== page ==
Armed with new research showing that some consumers are shying away from consuming fresh produce because of pesticide residue concerns, the Alliance for Food and Farming called on the Environmental Working Group to cease publication of its Dirty Dozen list unless it can prove its claim.
Paying no heed to industry concerns, the EWG published the eighth version of its Shoppers Guide to Pesticides on Produce June 19. The guide includes the so-called “Dirty Dozen” and “Clean 15” lists of fruits and vegetables ranked by presence of pesticide residue. This year’s list from EWG put apples, celery and bell peppers as the “worst offenders” of the Dirty Dozen, while onions, sweet corn and pineapples were called “the cleanest conventional produce” of the Clean 15.
Mixed messaging about fruits and vegetables from the EWG have taken a toll, said Marilyn Dolan, executive director of the Watsonville, Calif.-based alliance.
In a press teleconference June 19, Dolan said headlines that same day about the EWG Dirty Dozen list included “Is the produce you eat covered in pesticides?” and “Terrifying toxic fruit list will change the way you eat.”
“None of these reports contain an
y balance or counter information and neither does the report itself issued by the Environmental Working Group,” she said. “This is something that has to stop.”
On June 19, the Alliance for Food and Farming issued a 20-page report on June 19 titled “Scared Fat: Are consumers being scared away from healthy foods?” The research said the impact of negative messages on food safety issue is an emerging public health threat, lowering the faith of consumers in government regulations and failing to promote fruit and vegetable consumption. Dolan said the lists make consumers feel like they are making an inferior choice when they choose conventional produce.
Christine Bruhn, director of the Center of Consumer Research at the University of California-Davis, said in the teleconference that research has shown choosing organic produce doesn’t reduce risk but it does add cost.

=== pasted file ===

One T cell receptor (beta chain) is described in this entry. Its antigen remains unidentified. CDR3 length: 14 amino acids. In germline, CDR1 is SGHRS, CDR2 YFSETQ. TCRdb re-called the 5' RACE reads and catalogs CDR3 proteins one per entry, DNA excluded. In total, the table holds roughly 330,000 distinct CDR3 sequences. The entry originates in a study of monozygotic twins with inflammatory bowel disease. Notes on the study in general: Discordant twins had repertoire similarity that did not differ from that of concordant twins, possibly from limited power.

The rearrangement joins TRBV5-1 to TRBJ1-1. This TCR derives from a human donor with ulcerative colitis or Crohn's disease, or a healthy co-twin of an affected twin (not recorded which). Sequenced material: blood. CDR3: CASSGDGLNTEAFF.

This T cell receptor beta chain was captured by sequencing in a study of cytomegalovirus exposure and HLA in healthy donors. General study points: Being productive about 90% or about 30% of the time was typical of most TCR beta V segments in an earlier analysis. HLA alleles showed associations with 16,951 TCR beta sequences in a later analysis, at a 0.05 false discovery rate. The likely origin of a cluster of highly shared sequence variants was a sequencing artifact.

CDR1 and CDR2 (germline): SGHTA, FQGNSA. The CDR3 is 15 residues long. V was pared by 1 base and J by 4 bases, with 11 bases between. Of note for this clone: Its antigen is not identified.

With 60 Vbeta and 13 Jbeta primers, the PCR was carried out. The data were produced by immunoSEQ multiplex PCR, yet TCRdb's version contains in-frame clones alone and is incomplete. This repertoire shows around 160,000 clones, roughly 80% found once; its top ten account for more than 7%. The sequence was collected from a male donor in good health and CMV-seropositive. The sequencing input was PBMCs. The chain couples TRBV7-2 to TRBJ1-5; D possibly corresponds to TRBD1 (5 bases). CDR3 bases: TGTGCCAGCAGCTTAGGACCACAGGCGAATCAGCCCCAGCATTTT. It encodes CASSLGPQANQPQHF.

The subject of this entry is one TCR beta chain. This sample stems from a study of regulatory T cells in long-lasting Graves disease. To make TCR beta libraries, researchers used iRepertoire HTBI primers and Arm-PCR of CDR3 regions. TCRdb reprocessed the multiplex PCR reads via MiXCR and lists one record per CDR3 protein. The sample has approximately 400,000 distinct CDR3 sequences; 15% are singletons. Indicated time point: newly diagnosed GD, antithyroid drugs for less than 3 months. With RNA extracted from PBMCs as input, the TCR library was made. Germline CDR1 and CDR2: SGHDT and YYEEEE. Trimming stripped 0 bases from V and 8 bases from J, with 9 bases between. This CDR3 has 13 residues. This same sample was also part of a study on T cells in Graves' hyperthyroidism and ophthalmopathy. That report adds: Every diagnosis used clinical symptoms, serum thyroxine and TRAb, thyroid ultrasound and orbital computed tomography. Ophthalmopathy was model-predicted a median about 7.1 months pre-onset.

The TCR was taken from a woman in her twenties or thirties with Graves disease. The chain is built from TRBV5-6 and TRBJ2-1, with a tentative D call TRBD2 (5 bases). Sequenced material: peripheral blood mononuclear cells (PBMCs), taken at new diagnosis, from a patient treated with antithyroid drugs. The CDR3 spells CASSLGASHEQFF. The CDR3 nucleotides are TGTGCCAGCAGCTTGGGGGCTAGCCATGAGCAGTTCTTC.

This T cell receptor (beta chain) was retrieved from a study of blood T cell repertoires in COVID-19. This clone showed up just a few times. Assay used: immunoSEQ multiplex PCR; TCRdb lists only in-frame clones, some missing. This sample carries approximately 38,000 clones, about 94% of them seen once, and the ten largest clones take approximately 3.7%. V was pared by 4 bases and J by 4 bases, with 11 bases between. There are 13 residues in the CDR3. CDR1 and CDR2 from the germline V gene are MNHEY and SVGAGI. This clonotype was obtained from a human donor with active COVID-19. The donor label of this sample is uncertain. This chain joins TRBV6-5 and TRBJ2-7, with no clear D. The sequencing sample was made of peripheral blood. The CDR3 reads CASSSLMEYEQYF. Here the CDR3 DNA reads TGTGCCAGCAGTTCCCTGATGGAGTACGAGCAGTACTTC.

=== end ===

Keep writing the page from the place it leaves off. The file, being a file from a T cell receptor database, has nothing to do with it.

“I am actually really outraged by the (Dirty Dozen) report that was released today - it is pure fear mongering,” Bruhn said. “The appropriate message to give to people to enhance health is to encourage them to eat more fruits and vegetables. In the online survey of 800 adults, nearly one-tenth of low-income consumers polled said they would reduce consumption of fruits and vegetables after hearing negative messaging about pesticide residues. Another 9% said they didn’t know what they should do.
“We’re calling on (EWG) to stop publishing the lists, unless they can show their language is not discouraging consumption,” Dolan said.
Dismissing that suggestion, Alex Formuzis, vice president of media relations for the Environmental Working Group, Washington, D.C., said it consumers pick Doritos over fruits and vegetables, it is not because of pesticides. “It’s because that is what they want to eat,” he said. Formuzis said the group was “100% certain” that any decline in fresh produce consumption is not attributable to the EWG Shoppers Guide. For consumers want to reduce their consumption of pesticides, Formuzis called the lists a “useful tool.”
Elizabeth Pivonka, president and chief executive officer of the Hockessin, Del.-based Produce for Better Health Foundation, said the EWG reports could cause consumers to choose a food like a hot dog instead of healthy fruits and vegetables.
“It is an irresponsible thing to have headlines like this a
nd not give a balanced report to this kind of information,” she said.The “Scared Fat” report features research conducted in April by the research firm Charlton Research Co, using an Internet poll of 800 adults.
The study found that in a first ballot, 53% of consumers surveyed indicated they were very concerned about the safety of fresh produce. Thirty six percent of those polled said “free from chemical residues” is an important factor in fruit and vegetable purchases, trailing only “safety from contamination of food borne illnesses” (39%) and “cost of the product” (38%) in significance those surveyed.
After being presented in the survey with four negative messages about fruits and vegetable safety — one relating to pesticide residues and others relating to genetic engineering of food — consumers polled showed elevated levels of concern about food safety. The survey then found that 10% more consumers — rising from 53% to 63% — said they were concerned about fresh produce safety. Meanwhile, the percentage of those polled who were “not at all concerned” about fruit and vegetable safety shrunk by 5%, from 15% to 10%.